Some Thoughts From the Original Earth Day

With Lenin’s Birthday Earth Day coming up, here are some thoughts from the original Earth Day back in 1970.  How many times do alarmists have to be wrong before they stop getting such breathless press?

“We are in an environmental crisis which threatens the survival of this nation, and of the world as a suitable place of human habitation,” wrote Washington University biologist Barry Commoner for a 1970 Earth Day issue of “Environment,” a scientific journal.

He did not put an end date to his prediction. But Ehrlich did.

“Population will inevitably and completely outstrip whatever small increases in food supplies we make,” Ehrlich said in 1970.

“The death rate will increase until at least 100-200 million people per year will be starving to death during the next ten years.”

Ehrlich was an optimist compared to Denis Hayes, an aide to Nelson, the chief organizer for the first Earth Day.

“It is already too late to avoid mass starvation,” Hayes said.

“Demographers agree almost unanimously on the following grim timetable: by 1975 widespread famines will begin in India; these will spread by 1990 to include all of India, Pakistan, China and the Near East, Africa.

“By the year 2000, or conceivably sooner, South and Central America will exist under famine conditions . . . By the year 2000, thirty years from now, the entire world, with the exception of Western Europe, North America, and Australia, will be in famine.”

I am thrilled with the progress we have made on a number of real issues — including air and water pollution — since 1970.  It is unfortunate that our attention to these issues has been diverted by a 20 year obsession with trace amounts of CO2.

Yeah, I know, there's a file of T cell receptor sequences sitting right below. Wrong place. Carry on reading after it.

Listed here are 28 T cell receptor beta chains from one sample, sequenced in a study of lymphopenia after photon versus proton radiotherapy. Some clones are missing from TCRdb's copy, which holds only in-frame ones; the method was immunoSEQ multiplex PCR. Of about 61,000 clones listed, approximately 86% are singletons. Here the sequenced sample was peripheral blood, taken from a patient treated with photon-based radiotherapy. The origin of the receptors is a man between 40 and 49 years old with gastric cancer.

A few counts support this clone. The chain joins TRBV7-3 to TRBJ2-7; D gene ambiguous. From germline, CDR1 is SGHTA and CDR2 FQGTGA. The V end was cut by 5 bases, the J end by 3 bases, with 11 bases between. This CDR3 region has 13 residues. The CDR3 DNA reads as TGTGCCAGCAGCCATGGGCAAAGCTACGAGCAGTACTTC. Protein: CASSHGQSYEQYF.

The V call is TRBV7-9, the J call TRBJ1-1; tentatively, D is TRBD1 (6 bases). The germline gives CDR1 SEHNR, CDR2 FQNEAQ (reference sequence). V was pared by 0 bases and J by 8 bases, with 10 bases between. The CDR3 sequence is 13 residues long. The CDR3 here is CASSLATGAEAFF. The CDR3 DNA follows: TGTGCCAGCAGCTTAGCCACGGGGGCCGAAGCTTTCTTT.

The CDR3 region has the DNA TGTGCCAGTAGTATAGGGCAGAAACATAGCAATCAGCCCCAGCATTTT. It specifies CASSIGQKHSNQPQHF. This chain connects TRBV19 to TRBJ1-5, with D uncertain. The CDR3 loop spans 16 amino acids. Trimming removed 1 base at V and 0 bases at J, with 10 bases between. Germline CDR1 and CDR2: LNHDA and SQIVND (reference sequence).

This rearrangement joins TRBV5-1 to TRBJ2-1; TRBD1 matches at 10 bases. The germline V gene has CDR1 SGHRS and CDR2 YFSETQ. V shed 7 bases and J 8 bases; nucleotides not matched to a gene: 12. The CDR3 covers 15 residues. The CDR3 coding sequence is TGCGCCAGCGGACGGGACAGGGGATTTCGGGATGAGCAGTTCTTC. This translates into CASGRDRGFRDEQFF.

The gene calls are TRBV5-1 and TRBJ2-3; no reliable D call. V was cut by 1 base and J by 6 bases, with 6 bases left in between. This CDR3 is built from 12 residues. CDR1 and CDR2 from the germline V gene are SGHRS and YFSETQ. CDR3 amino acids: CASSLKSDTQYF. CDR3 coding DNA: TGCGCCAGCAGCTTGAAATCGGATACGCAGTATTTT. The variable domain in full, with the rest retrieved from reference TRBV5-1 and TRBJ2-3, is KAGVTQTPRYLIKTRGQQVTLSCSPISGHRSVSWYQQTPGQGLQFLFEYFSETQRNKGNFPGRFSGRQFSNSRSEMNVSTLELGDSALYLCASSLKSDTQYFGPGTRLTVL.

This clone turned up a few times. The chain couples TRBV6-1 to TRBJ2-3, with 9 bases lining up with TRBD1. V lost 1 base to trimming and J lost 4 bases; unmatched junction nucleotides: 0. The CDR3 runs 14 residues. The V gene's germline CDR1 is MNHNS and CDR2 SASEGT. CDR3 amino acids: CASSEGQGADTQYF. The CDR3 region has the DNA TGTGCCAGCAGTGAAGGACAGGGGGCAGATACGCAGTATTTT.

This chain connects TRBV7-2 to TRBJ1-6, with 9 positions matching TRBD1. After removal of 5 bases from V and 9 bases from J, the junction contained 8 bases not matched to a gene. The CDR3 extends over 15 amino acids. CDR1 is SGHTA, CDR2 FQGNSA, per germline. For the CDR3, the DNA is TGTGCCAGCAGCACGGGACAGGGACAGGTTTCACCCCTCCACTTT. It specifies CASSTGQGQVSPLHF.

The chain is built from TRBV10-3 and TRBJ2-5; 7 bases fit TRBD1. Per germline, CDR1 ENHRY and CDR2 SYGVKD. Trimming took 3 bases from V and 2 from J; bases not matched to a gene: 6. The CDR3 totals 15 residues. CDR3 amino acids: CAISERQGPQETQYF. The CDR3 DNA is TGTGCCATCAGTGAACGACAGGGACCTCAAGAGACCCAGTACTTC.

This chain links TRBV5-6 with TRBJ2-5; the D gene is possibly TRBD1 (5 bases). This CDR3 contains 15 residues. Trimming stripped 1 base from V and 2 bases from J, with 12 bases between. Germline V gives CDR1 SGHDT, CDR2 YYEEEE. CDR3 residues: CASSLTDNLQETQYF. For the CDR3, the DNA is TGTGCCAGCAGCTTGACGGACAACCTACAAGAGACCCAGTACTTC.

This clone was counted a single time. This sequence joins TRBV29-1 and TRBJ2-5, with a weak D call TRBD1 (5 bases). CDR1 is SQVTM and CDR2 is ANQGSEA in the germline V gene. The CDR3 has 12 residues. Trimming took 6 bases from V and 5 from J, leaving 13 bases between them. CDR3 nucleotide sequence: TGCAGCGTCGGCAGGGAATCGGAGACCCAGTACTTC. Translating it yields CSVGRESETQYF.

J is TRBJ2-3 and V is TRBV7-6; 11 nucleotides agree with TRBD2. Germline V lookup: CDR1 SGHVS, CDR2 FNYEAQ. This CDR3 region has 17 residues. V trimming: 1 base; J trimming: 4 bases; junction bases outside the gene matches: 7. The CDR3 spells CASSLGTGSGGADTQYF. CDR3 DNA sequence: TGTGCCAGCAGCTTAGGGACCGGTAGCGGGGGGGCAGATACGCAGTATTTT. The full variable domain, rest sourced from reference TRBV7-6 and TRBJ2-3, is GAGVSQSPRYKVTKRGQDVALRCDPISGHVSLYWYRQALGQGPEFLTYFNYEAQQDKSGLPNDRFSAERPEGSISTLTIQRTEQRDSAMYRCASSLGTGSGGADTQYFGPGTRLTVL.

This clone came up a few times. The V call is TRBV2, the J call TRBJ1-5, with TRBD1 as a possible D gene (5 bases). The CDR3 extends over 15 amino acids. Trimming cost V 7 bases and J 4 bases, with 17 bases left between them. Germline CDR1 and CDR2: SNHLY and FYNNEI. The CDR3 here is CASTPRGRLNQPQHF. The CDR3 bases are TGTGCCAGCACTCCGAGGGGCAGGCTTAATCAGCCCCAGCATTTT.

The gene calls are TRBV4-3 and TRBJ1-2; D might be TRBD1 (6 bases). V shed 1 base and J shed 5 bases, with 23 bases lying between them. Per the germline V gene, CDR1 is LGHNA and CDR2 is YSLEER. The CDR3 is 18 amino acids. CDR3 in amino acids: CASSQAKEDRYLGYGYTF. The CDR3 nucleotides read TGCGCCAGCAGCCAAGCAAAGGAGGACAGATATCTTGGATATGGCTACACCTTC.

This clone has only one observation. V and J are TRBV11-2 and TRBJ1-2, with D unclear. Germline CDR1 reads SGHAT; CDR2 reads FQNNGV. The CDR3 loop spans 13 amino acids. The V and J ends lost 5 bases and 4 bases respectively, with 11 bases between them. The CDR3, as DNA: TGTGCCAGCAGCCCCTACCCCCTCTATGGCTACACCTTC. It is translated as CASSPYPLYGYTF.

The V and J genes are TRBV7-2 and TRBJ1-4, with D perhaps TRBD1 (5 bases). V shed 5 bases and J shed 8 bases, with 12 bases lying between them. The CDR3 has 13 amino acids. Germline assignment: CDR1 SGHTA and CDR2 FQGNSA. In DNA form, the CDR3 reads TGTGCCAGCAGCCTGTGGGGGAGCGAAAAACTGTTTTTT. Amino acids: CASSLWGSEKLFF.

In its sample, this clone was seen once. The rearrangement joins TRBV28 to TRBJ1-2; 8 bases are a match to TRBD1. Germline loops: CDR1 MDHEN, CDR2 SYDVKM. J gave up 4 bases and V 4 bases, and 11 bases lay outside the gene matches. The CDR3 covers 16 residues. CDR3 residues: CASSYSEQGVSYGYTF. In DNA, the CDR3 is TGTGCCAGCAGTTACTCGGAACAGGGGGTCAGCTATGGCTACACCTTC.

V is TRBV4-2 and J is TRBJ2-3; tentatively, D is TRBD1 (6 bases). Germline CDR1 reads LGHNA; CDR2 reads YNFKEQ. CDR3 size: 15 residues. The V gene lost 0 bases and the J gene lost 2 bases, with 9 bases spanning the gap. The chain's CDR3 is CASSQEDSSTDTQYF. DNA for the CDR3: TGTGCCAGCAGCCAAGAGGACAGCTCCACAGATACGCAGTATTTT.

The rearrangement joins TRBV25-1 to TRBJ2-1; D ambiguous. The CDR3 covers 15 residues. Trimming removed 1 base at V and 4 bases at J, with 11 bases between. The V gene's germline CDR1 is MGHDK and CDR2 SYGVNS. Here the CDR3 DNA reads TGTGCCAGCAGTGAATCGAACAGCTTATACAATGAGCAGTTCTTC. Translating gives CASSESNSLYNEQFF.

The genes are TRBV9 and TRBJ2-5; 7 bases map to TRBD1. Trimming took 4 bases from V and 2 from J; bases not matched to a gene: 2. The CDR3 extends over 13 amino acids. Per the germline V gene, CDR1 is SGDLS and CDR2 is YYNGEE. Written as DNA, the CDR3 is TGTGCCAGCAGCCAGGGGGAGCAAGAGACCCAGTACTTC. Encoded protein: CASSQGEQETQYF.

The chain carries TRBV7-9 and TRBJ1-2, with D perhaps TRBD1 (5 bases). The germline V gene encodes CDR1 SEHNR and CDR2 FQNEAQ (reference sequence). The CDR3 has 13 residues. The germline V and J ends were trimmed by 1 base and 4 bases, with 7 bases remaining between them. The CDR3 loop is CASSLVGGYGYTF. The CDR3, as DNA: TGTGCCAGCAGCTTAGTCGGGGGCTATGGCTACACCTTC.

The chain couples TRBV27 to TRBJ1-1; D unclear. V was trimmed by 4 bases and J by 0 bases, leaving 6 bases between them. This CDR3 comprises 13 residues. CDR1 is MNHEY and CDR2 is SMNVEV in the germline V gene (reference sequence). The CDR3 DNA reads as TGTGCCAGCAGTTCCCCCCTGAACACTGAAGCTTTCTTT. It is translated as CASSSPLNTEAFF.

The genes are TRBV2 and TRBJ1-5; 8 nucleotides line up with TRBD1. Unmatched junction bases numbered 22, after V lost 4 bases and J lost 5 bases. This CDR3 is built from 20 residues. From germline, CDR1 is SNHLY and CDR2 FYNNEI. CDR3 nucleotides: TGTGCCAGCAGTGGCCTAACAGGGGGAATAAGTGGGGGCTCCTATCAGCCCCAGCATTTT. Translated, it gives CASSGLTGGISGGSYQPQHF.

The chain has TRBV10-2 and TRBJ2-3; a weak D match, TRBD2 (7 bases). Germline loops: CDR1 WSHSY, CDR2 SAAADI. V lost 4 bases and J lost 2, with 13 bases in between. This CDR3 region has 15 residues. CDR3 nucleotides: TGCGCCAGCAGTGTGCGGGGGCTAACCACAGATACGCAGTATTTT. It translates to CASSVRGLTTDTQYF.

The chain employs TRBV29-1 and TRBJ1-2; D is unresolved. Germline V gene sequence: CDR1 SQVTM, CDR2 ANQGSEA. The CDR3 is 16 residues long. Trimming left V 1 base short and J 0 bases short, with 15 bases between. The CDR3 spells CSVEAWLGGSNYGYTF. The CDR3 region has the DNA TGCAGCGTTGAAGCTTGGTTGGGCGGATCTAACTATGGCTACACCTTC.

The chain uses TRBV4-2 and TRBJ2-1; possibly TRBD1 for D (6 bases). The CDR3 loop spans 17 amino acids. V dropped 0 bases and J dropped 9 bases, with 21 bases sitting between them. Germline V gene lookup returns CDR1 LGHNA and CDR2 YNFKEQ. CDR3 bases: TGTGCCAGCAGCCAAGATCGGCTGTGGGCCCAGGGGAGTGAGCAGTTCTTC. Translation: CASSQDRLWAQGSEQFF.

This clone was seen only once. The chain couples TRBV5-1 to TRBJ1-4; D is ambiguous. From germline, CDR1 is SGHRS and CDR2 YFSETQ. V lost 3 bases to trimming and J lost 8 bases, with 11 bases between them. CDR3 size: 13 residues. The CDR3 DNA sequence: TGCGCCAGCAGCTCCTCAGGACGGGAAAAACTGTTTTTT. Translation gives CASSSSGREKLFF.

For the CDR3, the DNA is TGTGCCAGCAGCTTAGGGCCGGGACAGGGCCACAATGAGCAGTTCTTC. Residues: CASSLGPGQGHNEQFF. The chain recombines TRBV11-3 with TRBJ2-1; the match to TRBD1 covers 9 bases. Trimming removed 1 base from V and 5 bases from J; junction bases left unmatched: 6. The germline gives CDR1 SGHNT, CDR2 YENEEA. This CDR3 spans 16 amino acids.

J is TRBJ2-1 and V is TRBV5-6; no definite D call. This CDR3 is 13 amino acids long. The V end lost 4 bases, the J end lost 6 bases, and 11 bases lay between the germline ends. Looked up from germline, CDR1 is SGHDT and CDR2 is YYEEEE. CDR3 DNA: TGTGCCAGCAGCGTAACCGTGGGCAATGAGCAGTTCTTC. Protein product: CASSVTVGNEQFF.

• Ronald Bailey, over at Reason Magazine, wrote a great piece 10 years ago for the 30th anniversary of Earth Day.

    Earth Day, Then and Now

  • Walding

    “With Lenin’s Birthday Earth Day coming up”

    So glad this is an objective, non-politicized, contemporary website. Not that the Cold War is over or anything…

  • Stonyground

    I remember reading about this issue some time ago, I can’t remember which blog it was. There was a whole raft of dire predictions quoted and of course not one of them has come true. It is a surprise that a certain group of people can be so persistantly wrong without losing the smallest bit of credibility.

  • Waldingle

    Right, and blogs are always such reliable sources of information.

  • Curt

    My incredibly sweet friend Pat Seltenright, who lived in Seattle for decades, was one of the creators, if not THE creator, of Earth Day, for which she never took (or received appropriate) credit. She died a few years ago, completely unaware of the bad joke it had been turned into by fanatics, crackpots, and greedy industry. She never preached doomsday.

    Paul Ehrlich has been spouting absurd predictions my entire adult live, with even less accuracy than Sylvia Browne, the world’s worst alleged psychic. He obsession with non-existent misery, famine, and global starvation simple tells us that he is in love with these ideas, and is probably severely mentally ill. Ditto for all the others who wallow in this stuff. Such astounding negativity does nothing to improve the world. But, it does provide income and endless entertainment for the doomsayers. These crackpots can’t even admit when they’re wrong and then change course, a sure sign of obsession or insanity.

  • Pat Moffitt

    In the article “The Birth Of the EPA” (EPA Journal Nov 1985)- Jack Lewis writes:
    “In May 1969, U Thant of the United Nations gave the planet only ten years to avert environmental disaster; the following month, he blamed the bulk of planetary catastrophe on the United States.”

    Not much has changed.

    It should be noted that the man who made Ehrlich’s prediction absurd, Norman Borlaug, recently passed quietly away. Borlaug was the father of the modern agriculture revolution- his wheat varieties ended starvation in many parts of the world. Yet somehow Ehrlich and his coauthor Holdren continue to receive rewards for being wrong while Borlaug passes unnoticed.

  • ADiff

    The ‘End of the World’ is (always) coming. And (still) always profitable … at least for snake-oil salesmen (of all kinds, including politicians, activists and, yes, even ‘climatologists’).

    “Le plus ca change … le plus c’est la meme chose.”